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Friday, July 11, 2014

The IRS meets Judge John Facciola

When you care enough to send the very best. Most of the mainstream media dutifully reported that US District Court Judge Emmet Sullivan ordered the IRS to explain in writing and under oath how Lois Lerner's emails happened to get lost. Most outlets reported in passing that Sullivan had named US Magistrate John Facciola to oversee discussions between the IRS and Judicial Watch regarding the search and possible retrieval of the emails. Judge Sullivan's appointment of Facciola maybe be indicative of how seriously he takes the case. It would be an exaggeration to say that Facciola wrote the book on E-discovery but he did write the first chapter. In the legal text, Managing e-discovery and ESI Facciola authored Chapter 1 A History of Electronic Discovery.

It is a common complaint that judges lacking technical sophistication are steam rolled by aggressive prosecutors into signing overly broad warrants simply because the don't know how cyber systems function. Another complaint is judges are government yes men. Judge Facciola is not technically challenged nor is he afraid of the government or even the White House.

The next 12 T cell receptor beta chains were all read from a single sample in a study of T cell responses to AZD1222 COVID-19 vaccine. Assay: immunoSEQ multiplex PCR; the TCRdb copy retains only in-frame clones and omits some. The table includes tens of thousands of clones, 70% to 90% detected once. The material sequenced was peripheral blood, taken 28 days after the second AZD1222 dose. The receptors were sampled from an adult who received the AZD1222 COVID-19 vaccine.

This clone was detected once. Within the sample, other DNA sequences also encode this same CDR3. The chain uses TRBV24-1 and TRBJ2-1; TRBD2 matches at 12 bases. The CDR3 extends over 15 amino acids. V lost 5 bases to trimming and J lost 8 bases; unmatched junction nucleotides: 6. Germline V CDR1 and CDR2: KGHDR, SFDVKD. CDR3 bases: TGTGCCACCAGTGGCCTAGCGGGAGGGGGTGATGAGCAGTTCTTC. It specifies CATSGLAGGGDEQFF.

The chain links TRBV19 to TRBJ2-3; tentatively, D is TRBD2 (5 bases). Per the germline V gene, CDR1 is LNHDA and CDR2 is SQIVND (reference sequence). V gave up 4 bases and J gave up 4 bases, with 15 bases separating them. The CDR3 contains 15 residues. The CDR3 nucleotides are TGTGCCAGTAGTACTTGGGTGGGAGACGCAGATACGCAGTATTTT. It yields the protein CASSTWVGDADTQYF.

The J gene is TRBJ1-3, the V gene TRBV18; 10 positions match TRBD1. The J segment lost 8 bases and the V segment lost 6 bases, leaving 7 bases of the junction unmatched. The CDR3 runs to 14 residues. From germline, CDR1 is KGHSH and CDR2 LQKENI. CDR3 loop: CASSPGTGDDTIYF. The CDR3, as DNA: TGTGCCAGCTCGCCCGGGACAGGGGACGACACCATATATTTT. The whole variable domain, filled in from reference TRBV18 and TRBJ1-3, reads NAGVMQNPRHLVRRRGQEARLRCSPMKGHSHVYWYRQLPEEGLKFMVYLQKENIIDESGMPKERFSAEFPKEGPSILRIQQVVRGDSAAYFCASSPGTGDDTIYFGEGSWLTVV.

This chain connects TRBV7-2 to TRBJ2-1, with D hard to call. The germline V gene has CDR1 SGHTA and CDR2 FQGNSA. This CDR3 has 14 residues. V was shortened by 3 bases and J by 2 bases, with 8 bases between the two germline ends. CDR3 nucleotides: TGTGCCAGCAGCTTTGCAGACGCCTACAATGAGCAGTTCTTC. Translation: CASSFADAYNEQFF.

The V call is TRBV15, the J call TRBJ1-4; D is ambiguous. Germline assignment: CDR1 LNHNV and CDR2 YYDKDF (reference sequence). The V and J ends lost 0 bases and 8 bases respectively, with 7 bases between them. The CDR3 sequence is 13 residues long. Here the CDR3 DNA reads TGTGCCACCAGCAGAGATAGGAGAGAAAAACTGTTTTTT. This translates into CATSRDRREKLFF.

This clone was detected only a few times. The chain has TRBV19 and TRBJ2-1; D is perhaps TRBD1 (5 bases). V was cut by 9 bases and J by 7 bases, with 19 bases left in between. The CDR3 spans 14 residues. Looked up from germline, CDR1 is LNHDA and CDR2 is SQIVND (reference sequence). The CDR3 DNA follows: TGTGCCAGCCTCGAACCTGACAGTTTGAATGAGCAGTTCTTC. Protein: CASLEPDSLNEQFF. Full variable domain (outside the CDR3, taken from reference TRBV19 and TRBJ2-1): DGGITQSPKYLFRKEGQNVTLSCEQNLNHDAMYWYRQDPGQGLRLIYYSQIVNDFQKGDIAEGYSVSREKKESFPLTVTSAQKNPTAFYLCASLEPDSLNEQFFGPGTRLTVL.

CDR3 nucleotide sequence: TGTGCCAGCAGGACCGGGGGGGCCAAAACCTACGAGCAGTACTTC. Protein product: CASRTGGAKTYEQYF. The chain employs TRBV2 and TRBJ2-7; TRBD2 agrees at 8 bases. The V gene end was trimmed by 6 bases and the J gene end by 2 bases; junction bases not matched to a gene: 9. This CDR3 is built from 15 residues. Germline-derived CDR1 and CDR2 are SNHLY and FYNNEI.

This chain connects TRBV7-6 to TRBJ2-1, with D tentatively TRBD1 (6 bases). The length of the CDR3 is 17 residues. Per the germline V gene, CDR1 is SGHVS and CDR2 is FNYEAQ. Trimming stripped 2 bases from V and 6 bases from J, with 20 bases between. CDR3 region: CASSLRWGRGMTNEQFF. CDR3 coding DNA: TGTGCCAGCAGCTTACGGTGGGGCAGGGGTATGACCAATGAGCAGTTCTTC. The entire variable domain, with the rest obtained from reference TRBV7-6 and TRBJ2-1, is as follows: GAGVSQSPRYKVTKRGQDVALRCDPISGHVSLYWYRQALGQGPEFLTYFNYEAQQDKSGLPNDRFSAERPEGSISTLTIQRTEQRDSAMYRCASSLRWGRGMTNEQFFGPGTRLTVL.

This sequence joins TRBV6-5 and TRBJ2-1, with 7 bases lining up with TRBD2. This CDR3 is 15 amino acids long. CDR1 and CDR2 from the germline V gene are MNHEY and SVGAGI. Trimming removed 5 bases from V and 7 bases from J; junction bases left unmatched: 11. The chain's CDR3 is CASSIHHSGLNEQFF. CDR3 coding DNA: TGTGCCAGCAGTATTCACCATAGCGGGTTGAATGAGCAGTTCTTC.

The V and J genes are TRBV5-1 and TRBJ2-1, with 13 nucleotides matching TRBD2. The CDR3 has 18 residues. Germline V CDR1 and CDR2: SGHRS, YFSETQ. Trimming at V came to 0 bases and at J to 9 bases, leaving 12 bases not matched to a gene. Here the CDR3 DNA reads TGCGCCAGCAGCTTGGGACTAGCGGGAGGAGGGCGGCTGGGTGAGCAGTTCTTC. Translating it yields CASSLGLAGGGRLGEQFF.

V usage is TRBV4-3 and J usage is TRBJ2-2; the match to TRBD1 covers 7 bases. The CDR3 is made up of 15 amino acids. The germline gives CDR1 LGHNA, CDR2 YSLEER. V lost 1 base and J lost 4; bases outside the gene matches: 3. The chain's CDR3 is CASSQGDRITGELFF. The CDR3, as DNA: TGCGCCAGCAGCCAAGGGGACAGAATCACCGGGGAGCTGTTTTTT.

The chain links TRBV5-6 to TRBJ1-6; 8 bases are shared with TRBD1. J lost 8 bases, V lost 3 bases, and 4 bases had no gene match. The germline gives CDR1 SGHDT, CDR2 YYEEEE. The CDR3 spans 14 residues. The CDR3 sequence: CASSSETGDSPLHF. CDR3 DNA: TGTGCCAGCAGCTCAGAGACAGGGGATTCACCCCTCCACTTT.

In Citizens for Responsibility & Ethics in Washington v. Executive Office of the President,[2][3] Citizens for Responsibility and Ethics (CREW) filed suit under the Freedom of Information Act against the Office of Administration suggesting that e-mails were improperly deleted from White House computer servers from late 2003 through late 2005, during the time period of the Iraq War and the leak of covert CIA operative Valerie Plame Wilson. Facciola wrote the reports and recommendations adopted by Judge Henry H. Kennedy, Jr. who presided. Facciola ordered the White House to preserve backups which could contain the missing information. Subsequent objections and requests for dismissal continued until the end of the Bush administration at which time Facciola ordered the Executive Office of the President to search workstations and issue a notice to employees to preserve media that may contain e-mail created or received during that period.
Facciola has pushed back so hard against government intrusion into personal privacy that Tech Dirt devotes an entire post of Judge Facciola stories. Judge Sullivan gave Judicial Watch the pick of the litter!

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